As I watched my friend sleep I suddenly thought,
"I should give him something he can hold to comfort him."
Initially I envisioned a stuffed animal. But how crazy would it seem for a 47-year-old man to be found lying in ICU holding a stuffed Curious George (which by the way, I want if I am ever in a similar situation).
The reason for thinking I should give him something to hold felt so organic to me that I started to wonder why I thought of it in the first place. What inspired such a thought?
My mind swept back to my last hospital stay for the answer.
I was 6 years old and suffering through another endless little league baseball game that my 8-year-old brother Wally was playing in. Since I had no interest in this I headed off to explore the trees and paths that outlined the edges of the park.
I vividly remember singing to myself as I ran along the paths, stopping every so often to watch an anthill. In these wanderings I came across a little girl walking alone in the woods. She was a bit older than me, perhaps 10. I remember skipping past her on the narrow dirt path and waving to her as I went by. A few moments later I heard her yell something like "hey you". I swung around towards her and was hit in the left eye with a large stone.
I immediately put my hands to my face and blood flowed through my fingers. In stunned silence I watched the girl climb over the tall chain link fence without so much as an "I'm sorry". She was probably as shocked as I was because I do not believe he had meant to hurt me - she just had bad aim.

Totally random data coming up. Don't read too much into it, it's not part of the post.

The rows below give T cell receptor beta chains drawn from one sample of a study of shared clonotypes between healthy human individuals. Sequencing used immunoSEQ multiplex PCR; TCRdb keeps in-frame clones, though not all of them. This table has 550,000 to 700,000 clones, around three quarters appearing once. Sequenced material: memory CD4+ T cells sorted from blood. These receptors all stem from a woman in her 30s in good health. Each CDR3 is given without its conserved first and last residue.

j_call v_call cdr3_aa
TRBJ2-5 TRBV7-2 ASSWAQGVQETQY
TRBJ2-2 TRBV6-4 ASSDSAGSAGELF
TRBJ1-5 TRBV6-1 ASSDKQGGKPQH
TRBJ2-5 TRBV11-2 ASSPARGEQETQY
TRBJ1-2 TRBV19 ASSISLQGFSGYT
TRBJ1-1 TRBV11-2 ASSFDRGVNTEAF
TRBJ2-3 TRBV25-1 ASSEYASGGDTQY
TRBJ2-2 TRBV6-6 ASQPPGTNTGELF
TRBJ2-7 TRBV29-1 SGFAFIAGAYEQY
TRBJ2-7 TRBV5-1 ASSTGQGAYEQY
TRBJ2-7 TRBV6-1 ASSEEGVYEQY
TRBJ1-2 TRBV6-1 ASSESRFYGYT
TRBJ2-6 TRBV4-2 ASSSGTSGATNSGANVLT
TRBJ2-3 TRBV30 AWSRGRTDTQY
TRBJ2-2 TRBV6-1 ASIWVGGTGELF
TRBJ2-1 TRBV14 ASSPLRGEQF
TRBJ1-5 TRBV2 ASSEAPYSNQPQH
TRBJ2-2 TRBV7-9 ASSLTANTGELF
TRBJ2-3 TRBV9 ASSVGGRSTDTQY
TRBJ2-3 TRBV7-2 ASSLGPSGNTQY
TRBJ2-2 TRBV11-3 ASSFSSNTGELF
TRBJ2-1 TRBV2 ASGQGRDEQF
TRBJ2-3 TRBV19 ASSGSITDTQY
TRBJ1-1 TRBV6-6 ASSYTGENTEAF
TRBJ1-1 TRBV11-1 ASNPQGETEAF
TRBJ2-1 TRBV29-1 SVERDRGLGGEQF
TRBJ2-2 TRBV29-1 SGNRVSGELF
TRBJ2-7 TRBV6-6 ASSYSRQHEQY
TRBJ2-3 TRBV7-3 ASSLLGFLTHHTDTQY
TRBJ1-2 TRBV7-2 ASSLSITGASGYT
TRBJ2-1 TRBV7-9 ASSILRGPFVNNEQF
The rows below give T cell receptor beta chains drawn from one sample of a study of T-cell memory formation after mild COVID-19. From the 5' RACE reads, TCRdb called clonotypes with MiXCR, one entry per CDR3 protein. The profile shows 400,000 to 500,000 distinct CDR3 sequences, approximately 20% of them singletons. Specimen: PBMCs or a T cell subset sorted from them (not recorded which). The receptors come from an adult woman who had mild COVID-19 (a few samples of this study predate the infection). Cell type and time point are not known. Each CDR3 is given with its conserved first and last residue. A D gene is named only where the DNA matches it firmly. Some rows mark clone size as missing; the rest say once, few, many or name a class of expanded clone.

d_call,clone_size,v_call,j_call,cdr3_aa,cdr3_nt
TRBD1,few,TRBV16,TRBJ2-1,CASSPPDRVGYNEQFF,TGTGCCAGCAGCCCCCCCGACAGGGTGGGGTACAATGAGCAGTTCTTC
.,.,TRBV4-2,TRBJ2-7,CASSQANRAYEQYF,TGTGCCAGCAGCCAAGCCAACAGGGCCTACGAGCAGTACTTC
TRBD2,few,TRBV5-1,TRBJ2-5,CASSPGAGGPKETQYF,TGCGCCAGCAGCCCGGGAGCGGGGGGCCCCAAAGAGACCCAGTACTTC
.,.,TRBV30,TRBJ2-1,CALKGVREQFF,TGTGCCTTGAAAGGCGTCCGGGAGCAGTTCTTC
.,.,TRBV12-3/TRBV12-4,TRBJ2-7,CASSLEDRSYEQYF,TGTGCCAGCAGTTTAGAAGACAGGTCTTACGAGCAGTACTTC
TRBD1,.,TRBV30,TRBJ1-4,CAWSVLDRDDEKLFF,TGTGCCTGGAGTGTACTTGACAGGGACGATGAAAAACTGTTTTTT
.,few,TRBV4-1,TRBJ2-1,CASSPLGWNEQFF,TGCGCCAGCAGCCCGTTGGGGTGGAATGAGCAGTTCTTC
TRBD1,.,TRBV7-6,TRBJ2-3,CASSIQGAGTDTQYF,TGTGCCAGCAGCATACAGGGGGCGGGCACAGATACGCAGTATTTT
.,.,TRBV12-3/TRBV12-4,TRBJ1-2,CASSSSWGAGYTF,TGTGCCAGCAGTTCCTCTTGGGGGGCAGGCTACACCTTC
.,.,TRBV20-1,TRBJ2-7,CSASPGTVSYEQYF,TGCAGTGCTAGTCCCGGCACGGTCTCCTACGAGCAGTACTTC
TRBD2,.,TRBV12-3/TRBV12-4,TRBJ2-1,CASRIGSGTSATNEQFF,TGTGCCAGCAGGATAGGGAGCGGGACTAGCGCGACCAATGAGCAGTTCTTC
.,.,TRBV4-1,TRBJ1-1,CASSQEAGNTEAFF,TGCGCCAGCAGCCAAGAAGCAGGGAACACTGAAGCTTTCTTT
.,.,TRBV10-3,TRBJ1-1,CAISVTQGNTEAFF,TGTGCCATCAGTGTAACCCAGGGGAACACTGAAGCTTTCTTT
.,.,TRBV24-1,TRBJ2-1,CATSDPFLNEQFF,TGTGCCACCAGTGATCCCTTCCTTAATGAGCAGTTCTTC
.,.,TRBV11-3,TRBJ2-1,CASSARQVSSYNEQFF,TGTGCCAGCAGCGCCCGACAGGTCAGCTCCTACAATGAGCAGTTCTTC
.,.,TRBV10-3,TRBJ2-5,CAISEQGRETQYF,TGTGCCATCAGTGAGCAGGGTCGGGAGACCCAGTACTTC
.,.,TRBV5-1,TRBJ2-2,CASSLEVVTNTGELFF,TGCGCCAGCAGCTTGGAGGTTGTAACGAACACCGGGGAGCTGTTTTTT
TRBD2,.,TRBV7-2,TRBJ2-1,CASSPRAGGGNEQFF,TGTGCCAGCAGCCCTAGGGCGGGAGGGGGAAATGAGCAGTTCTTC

Seconds later I ran screaming back towards the ball field navigating the path using my one good eye. When everyone saw me they rushed over. I had succeeded in bringing the game to an end. The assistant coach, who was also a volunteer fireman, scooped me up in his arms and directed my mom to get in his car. He proceeded to speed through traffic with his siren blaring. As I lay on the front seat looking up I could see the traffic lights whizzing by on our way to St. Charles Hospital in Port Jefferson, New York.
The emergency staff told my mom that I would have to be admitted. My mom explained to me that this meant I would have to stay overnight in the hospital without her.
In the hospital WITHOUT MY MOMMY?!
When this sunk in I totally lost it. I felt betrayed by my mom when she said she agreed with the doctors who said that this would be the best place for me. I screamed and held out my hands while they dragged me down the hall.
It turns out that I had to have both of my eyes covered with patches for a period of time which left me blind and with strangers. I was scared. To my relief my mom did come back and when she did I refused to let her leave again. When visiting hours were over and she began her good-bye I cried and held on tight.
One day she said to me "I'm leaving but I'll be right back. I'm just getting something to eat. I will leave my pocketbook with you. These are my keys (which she jangled and let me touch). You know I can't drive home without my keys."
So, I let her leave and clutched that handbag tightly until I fell asleep. When I woke up mommy was there again. All was right with the world. And so it went day after day.
It wasn't until I was much older that she told me that it was all a clever trick. That was not her pocketbook at all. It was an old one she no longer used into which she put some found keys, an empty wallet and some other carefully selected items.
But the trick worked. It served its purpose. I found the comfort I so desired and she got to go home to take care of my dad and 2 brothers.
I wish I were as clever as my mom - to be able to take away worry and fright with one well chosen object. But I am not. I am out of ideas. What would my mom do?
Get well soon Ed.
Get well soon Dad.